Holding hands calming jittery nerves
Hypnotic suggestion reduces conflict in the brain, measured by the Stroop test, correlating with decreased anterior cingulate cortex activity.
Schadenfreude: Volunteers play an economic game with confederates who play fairly or unfairly. The same volunteers observed these confederates receiving pain. Empathy-related activation (i.e. mirroring the observed pain) in pain-related brain areas (fronto-ionsular and anterior cingulate cortices) was reduced in men but not women when the unfair confederate received pain!
Imagining the politically partisan brain as it unconsciously rejects unwanted input (example: a republicans hearing factual data on mistakes made by George Bush)
Brain activity associated with expectancy-enhanced placebo analgesia. (Journal of Neuroscience)
Monday, February 13, 2006
Oxytocin and vasopressin, made in the pituitary gland, turn out to be multi-purpose hormones, not just for giving milk and water balance. They are central in promoting social bonding behavior in rats and monkey, and now apparently also in humans. . Giving people a nasal spray of oxytocin raises their trust, as tested in a game devised by Kosfeld et al. They show that the effect of oxytocin on trust is not due to a general increase in the readiness to bear risks. Rather, it specifically affects an individual's willingness to accept social risks arising through interpersonal interactions. The results concur with animal research suggesting an essential role for oxytocin as a biological basis of prosocial approach behavior.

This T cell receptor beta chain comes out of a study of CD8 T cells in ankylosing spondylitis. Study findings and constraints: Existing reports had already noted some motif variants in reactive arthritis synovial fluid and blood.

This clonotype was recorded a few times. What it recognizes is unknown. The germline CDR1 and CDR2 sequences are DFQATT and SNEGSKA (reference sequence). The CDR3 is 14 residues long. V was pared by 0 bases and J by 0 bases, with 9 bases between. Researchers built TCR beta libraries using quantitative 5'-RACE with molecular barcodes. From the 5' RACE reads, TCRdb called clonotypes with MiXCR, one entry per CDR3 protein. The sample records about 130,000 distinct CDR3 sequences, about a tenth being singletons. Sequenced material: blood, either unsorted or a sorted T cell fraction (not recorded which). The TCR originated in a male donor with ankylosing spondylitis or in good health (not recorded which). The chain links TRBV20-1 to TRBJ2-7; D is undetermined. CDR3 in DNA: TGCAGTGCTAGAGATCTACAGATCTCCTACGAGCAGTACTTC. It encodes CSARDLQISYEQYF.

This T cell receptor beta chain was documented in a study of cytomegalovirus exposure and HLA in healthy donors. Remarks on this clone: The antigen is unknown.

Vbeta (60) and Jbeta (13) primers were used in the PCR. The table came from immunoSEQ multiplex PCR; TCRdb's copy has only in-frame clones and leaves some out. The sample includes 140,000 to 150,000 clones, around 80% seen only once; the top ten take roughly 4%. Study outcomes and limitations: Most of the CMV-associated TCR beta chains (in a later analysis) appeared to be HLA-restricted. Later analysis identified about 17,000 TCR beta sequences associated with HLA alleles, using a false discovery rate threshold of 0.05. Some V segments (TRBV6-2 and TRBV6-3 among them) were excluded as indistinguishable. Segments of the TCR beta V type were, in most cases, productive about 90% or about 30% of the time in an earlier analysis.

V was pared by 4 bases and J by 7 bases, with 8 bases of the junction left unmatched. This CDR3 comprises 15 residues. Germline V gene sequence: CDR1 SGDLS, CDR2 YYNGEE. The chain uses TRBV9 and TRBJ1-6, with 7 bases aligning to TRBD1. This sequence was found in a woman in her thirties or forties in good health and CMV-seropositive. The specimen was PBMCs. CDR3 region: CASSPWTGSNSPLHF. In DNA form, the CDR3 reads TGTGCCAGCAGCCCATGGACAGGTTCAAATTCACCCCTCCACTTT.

Oxytocin levels normally rise during physical interaction of children and their mothers. Seth Pollack has shown that this rise is not observed in children that have been neglected in Eastern European orphanages and then adopted by parents in the United States. These children have difficultly forming social relationships, even after being adopted into loving families, apparently because the oxytocin system has not developed to give a positive feeling about social interactions.
Saturday, February 11, 2006
See "Whorf hypothesis is supported in the right visual field but not the left."
(note: right visual field is processed by left, i.e. language, hemisphere; left visual field projects to the right, i.e. whole gestalt and emotions, hemisphere.)